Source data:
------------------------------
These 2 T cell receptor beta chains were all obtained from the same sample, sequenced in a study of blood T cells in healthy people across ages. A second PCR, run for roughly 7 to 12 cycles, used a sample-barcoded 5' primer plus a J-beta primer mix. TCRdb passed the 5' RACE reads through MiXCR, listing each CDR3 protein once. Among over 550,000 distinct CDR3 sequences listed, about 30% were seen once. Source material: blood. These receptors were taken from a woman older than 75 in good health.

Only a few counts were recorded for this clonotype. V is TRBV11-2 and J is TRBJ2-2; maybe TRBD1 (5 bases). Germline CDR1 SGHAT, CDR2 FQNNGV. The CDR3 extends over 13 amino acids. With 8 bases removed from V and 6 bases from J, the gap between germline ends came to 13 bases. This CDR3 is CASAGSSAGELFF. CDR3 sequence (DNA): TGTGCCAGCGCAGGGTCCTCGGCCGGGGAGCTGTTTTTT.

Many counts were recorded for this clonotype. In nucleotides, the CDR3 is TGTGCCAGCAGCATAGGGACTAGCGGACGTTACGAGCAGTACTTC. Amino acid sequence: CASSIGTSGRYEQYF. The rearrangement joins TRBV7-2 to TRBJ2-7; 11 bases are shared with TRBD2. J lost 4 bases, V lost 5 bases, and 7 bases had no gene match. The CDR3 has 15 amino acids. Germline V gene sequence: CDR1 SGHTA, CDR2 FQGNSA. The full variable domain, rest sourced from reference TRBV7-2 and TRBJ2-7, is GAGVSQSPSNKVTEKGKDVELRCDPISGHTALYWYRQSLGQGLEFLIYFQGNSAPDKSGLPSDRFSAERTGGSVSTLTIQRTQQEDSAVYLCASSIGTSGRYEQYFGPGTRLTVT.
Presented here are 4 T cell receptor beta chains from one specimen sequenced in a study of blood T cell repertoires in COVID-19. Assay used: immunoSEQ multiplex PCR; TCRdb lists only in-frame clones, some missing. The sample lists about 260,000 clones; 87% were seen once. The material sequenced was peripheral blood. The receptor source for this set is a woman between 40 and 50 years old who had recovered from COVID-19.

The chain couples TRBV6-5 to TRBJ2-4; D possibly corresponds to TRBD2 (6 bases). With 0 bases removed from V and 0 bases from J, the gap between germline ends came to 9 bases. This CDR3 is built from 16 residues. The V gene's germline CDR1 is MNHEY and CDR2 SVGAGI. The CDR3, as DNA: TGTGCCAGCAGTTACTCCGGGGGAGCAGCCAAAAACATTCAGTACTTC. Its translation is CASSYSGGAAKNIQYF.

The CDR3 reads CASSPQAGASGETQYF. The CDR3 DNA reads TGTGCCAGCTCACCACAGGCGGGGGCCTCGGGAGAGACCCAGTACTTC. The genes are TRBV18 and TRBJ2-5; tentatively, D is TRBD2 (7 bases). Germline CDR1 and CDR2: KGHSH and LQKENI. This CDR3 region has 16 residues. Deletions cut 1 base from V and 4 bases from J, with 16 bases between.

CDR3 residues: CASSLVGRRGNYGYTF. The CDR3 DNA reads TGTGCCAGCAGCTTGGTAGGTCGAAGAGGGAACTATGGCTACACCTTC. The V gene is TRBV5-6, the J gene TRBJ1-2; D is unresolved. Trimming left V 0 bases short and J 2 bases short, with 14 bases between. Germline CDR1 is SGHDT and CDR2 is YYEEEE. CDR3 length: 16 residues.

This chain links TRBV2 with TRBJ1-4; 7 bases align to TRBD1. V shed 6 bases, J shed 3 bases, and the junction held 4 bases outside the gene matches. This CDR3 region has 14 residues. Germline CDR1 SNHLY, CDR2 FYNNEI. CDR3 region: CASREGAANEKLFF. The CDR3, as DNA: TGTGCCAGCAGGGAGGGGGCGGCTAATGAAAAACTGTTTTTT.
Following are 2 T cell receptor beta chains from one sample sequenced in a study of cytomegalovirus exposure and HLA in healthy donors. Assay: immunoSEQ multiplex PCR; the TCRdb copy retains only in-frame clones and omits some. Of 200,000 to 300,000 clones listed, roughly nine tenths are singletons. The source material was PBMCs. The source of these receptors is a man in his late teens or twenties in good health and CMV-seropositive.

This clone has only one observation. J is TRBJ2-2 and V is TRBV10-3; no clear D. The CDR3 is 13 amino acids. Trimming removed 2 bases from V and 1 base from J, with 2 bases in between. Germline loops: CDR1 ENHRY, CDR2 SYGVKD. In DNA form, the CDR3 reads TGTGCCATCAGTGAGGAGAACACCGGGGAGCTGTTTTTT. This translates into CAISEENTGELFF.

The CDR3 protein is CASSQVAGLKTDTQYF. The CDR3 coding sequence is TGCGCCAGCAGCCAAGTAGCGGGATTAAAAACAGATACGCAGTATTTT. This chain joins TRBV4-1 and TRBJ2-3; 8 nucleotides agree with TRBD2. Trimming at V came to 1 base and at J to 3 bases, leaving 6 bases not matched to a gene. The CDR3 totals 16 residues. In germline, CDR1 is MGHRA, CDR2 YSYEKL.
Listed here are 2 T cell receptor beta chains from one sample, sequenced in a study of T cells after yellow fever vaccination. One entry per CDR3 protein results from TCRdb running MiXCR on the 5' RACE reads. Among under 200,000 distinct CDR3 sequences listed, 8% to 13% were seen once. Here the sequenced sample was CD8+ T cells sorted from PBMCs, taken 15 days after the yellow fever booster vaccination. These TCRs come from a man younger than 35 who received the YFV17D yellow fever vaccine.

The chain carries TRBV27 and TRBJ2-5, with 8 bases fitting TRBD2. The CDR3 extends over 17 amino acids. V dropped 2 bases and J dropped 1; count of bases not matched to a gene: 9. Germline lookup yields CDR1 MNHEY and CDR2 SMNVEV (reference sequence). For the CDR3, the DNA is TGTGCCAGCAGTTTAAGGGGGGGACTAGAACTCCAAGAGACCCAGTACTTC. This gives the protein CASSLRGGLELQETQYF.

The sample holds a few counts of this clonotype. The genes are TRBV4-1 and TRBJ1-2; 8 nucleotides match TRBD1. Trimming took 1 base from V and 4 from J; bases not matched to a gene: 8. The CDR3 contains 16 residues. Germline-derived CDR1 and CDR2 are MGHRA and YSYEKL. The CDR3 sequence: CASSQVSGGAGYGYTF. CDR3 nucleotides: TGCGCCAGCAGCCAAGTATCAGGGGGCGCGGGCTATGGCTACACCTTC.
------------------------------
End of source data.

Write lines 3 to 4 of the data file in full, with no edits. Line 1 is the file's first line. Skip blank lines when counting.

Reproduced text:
Many counts were recorded for this clonotype. In nucleotides, the CDR3 is TGTGCCAGCAGCATAGGGACTAGCGGACGTTACGAGCAGTACTTC. Amino acid sequence: CASSIGTSGRYEQYF. The rearrangement joins TRBV7-2 to TRBJ2-7; 11 bases are shared with TRBD2. J lost 4 bases, V lost 5 bases, and 7 bases had no gene match. The CDR3 has 15 amino acids. Germline V gene sequence: CDR1 SGHTA, CDR2 FQGNSA. The full variable domain, rest sourced from reference TRBV7-2 and TRBJ2-7, is GAGVSQSPSNKVTEKGKDVELRCDPISGHTALYWYRQSLGQGLEFLIYFQGNSAPDKSGLPSDRFSAERTGGSVSTLTIQRTQQEDSAVYLCASSIGTSGRYEQYFGPGTRLTVT.
Presented here are 4 T cell receptor beta chains from one specimen sequenced in a study of blood T cell repertoires in COVID-19. Assay used: immunoSEQ multiplex PCR; TCRdb lists only in-frame clones, some missing. The sample lists about 260,000 clones; 87% were seen once. The material sequenced was peripheral blood. The receptor source for this set is a woman between 40 and 50 years old who had recovered from COVID-19.